• 95 Metascore
    • 90 Ken Tucker
    It’s that rare long documentary about a tabloid crime that becomes a deep exploration of death, the justice system, and the very process of making a documentary film.
    • 84 Metascore
    • 80 Ken Tucker
    The voice-over commentary that’s most valuable comes from musicians such as Bruce Springsteen and Tom Petty, who deeply understand Presley’s music and motivations, and critics who’ve thought long and hard about Elvis, like Nik Cohn and writer turned producer Jon Landau. ... You’ll have your own moments of discovery. Elvis works his way on everyone individually.
    • 76 Metascore
    • 80 Ken Tucker
    Westworld, with its florid dialogue and languid self-seriousness, isn’t as much fun as Twin Peaks was. But it’s also easy to see why Westworld is the much more popular show. It’s tapping in to currents in our culture, our feelings that the world has become a far more confusing place, with power struggles that threaten any possible unity or peace. We can’t saddle up and shoot-’em-up, but we can escape and watch others do it for us on Sunday nights.
    • 58 Metascore
    • 30 Ken Tucker
    From Batman (’60s camp classic became morose Dark Knight movies) to Battlestar Galactica (bad utopian ’70s sci-fi became good dystopian sci-fi), the idea is to complicate the original premise and go for a realism signified by a somber tone and a cynical, knowing air. Knowing this, the new version of Lost in Space seems to be trying to have it both ways, and loses in the process. ... After checking out the first few episodes of the Netflix series, I found myself wishing [Matt] LeBlanc would rocket-ship in for a cameo.
    • 69 Metascore
    • 80 Ken Tucker
    This film is about the culture of complicity that grew up around Sandusky’s crimes, primarily because no one wanted to tarnish or slow down the awe-inspiring triumphs that Paterno was scoring as the winningest coach in college football. It’s an unusual way to tell this story, but Pacino and director Barry Levinson pull it off, scoring their own, more low-key, triumph. ... It’s a very good performance in a very good film that avoids sensationalizing the crimes in order to explore pain on many levels.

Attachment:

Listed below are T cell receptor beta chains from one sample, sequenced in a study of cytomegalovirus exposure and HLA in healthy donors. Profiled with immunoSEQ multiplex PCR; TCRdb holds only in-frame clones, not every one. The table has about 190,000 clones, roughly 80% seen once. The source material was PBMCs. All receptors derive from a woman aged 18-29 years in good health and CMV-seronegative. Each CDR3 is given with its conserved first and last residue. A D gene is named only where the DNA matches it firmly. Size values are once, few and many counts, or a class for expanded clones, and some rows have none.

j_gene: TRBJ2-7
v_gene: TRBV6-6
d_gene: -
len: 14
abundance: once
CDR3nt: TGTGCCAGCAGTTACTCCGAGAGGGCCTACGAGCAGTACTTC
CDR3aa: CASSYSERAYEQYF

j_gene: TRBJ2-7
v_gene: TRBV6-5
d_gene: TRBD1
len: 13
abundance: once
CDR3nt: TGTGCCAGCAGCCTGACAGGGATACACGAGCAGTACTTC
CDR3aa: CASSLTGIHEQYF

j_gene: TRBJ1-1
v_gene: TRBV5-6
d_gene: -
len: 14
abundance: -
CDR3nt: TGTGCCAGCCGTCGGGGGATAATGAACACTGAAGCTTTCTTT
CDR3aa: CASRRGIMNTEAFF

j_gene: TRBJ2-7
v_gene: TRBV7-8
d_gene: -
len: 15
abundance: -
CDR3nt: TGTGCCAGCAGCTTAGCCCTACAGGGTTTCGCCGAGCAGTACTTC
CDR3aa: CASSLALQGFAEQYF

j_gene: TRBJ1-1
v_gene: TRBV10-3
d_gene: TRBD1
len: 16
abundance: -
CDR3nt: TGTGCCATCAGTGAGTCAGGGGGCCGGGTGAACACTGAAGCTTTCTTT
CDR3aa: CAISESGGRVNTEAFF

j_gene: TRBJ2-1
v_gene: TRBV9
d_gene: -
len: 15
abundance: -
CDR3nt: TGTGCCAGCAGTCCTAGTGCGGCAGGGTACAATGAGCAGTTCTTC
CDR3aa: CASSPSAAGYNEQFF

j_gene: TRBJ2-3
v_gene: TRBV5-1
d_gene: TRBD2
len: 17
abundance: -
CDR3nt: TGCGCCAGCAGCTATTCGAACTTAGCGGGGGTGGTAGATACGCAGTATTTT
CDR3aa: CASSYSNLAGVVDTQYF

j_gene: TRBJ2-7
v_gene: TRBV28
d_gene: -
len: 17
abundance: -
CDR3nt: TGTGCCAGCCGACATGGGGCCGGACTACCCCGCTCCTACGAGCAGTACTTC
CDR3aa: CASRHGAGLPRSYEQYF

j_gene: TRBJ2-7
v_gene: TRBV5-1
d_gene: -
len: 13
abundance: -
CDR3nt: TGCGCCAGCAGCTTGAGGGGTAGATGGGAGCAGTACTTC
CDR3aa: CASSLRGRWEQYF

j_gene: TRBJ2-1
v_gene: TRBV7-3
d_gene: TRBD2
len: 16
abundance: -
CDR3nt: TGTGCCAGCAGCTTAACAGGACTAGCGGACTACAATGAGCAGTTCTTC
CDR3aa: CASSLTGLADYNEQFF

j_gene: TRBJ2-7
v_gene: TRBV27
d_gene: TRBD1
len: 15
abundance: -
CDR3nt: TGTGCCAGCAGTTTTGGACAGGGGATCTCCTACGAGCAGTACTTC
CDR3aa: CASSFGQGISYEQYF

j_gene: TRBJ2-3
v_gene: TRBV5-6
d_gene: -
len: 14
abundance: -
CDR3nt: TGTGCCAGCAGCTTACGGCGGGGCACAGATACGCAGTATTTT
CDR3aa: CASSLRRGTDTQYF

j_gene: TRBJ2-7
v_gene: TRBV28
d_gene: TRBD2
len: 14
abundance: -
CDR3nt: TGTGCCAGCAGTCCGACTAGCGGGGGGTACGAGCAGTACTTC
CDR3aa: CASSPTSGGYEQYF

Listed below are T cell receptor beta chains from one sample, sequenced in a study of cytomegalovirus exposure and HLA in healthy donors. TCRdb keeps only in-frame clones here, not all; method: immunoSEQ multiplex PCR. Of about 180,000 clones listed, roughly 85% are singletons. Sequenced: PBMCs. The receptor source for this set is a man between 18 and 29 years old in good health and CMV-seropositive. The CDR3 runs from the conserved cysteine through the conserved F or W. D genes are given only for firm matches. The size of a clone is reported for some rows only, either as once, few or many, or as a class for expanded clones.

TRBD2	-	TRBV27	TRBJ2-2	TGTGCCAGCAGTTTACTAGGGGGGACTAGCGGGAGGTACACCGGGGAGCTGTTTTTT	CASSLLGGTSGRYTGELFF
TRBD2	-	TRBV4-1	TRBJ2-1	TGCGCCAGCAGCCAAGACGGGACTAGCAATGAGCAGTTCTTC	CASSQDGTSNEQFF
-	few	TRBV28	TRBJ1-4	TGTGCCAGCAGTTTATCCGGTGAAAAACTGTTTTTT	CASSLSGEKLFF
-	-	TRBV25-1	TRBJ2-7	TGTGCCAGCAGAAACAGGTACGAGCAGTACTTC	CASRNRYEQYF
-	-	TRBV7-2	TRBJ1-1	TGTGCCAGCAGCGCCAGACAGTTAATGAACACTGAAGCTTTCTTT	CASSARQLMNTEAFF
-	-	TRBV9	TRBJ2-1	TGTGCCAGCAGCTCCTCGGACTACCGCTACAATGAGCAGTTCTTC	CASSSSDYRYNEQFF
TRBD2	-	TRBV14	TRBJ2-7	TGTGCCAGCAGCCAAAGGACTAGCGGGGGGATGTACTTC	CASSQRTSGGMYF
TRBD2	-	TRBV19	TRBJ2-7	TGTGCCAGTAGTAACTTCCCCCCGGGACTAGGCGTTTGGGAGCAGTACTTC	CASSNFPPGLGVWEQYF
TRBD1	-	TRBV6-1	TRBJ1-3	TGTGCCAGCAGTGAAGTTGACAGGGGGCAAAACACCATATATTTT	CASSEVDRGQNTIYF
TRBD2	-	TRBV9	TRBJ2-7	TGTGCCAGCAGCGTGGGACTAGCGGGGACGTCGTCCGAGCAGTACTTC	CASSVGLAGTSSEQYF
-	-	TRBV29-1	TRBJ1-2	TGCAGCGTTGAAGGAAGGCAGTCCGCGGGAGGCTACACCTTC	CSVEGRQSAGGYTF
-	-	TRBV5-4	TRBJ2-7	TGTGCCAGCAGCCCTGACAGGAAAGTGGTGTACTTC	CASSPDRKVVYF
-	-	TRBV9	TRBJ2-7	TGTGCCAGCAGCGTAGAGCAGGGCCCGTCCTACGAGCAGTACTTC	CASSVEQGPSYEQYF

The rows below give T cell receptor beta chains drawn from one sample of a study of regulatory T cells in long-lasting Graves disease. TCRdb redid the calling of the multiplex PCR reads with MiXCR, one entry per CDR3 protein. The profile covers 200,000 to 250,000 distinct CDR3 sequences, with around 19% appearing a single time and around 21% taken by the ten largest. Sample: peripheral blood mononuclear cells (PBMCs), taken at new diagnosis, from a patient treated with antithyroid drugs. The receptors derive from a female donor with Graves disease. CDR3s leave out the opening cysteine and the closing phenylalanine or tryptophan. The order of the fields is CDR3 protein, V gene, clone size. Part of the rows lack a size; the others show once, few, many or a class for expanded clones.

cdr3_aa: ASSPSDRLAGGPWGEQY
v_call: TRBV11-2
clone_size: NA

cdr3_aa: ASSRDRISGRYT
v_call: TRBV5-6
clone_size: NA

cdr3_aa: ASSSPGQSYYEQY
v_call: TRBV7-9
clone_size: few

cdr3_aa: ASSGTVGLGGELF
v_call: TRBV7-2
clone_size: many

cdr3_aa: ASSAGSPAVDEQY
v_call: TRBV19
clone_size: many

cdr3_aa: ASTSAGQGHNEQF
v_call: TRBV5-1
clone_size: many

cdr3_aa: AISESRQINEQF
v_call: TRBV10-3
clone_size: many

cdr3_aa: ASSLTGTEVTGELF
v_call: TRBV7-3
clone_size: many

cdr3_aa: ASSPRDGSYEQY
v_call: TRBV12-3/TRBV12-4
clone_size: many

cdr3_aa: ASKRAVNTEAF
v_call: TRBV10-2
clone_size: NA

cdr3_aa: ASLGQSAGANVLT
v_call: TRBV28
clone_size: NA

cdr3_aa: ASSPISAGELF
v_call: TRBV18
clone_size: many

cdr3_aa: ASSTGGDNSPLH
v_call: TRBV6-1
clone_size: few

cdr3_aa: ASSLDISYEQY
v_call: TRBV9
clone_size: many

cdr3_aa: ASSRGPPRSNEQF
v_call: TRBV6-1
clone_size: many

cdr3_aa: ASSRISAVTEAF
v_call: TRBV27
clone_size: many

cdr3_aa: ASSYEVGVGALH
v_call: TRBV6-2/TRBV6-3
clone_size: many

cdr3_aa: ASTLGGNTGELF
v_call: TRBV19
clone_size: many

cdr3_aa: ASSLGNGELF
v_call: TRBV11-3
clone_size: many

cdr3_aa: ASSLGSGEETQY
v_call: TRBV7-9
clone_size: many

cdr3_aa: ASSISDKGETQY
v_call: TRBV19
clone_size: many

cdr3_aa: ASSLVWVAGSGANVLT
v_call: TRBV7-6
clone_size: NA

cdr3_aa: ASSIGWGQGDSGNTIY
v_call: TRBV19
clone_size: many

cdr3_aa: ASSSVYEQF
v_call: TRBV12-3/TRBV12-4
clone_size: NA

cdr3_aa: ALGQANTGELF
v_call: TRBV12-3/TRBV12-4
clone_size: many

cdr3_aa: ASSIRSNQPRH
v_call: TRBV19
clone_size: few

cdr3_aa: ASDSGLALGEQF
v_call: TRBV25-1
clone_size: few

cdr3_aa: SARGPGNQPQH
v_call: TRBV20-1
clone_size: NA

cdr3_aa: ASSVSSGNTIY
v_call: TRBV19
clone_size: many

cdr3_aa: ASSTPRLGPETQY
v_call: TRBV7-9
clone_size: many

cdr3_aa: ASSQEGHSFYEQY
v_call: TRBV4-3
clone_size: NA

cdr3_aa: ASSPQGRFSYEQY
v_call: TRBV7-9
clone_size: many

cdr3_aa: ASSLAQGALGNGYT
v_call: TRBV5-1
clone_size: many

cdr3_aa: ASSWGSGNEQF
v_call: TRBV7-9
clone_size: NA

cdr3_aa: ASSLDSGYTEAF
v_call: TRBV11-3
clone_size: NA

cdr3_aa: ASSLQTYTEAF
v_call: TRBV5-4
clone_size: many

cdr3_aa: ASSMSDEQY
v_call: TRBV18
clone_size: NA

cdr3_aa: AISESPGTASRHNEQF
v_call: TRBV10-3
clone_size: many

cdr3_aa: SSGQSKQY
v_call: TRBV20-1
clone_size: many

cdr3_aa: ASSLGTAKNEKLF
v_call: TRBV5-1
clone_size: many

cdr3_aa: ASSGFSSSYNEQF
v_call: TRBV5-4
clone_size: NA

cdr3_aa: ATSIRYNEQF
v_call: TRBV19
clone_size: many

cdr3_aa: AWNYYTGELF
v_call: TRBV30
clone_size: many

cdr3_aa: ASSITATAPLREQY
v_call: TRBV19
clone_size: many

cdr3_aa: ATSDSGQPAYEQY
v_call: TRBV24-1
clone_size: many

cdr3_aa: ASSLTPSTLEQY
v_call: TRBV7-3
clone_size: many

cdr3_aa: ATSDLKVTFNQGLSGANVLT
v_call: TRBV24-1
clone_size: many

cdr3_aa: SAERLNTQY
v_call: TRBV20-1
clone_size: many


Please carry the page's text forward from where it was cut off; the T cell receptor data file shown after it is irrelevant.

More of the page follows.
• 92 Metascore
    • 80 Ken Tucker
    Every one of the three episodes made available for review hums along at a swift pace, dropping revelations right and left--no political pun intended.
    • 69 Metascore
    • 70 Ken Tucker
    The new Roseanne sometimes feels a little stiff--as though it hasn’t quite settled on its tone yet. ... There are numerous laughs in these new episodes (I’ve seen three of them), and Metcalf and Gilbert are very effective in all their scenes. (I’m reserving judgment on Goodman, who thus far seems to be reacquainting himself with the great performances he used to give regularly, as though he feels he still has to work out some of the kinks.)
    • 55 Metascore
    • 30 Ken Tucker
    Cringy dialogue. ... The premiere features cameos by Grey’s stars Ellen Pompeo and Chandra Wilson, both of whom look as though someone is holding a pistol at their heads just off-camera.
    • 53 Metascore
    • 30 Ken Tucker
    There is a lot of clunky, melodramatic dialogue, like, “You have to find the Fortress; you have to save Superman!” There is a glowering supervillain in the form of veteran DC Comics bad guy Brainiac. Last month, I ventured a guess that, sight unseen, Krypton would be lousy. Now, sight seen, I confirm this is so.
    • 77 Metascore
    • 80 Ken Tucker
    Jacobs has found a way to play that character in such a way that Mickey is endlessly surprising rather than easily irritating. ... Gus has always been just as deeply screwed up as Mickey is. In this final season of the show, there’s a reckoning with his own neurotic behavior, and Rust shows himself fully up to this challenge as an actor. Love also delves more deeply into its supporting cast.
    • 70 Metascore
    • 70 Ken Tucker
    Once the opening hour catches us up on Jessica’s past and sets the stage for the new season, there are some good things here. We see more of the friendship between Jessica and Trish, and that’s good because female pals are still a TV rarity. ... The best moments of the new season are any scene that features the wonderful Janet McTeer as a mysterious new character.
    • 49 Metascore
    • 50 Ken Tucker
    Hale is a winning presence, all wide eyes and cute Peter Pan collars. ... The show has a handle on quick jokes and comic reaction shots. ... When the people around Stella start getting real with her about their struggles, Life Sentence struggles at finding the proper tone.
    • 47 Metascore
    • 40 Ken Tucker
    With Seinfeld, Baldwin has an immediate rapport. ... The sophistication of their white-guy discussion of the #TimesUp movement can be summed up in Seinfeld’s sincere, icky, and clueless comment, “Doesn’t this seem like a necessary bowel movement that the culture has to have?” By contrast, the interview with McKinnon was more awkward, and not very successful if you measure it by normal talk-show standards. ... Baldwin has to do all the heavy lifting of moving the chatter along. But when they get to discussing their most famous Saturday Night Live impersonations, the conversation takes off--it yields something new and honest.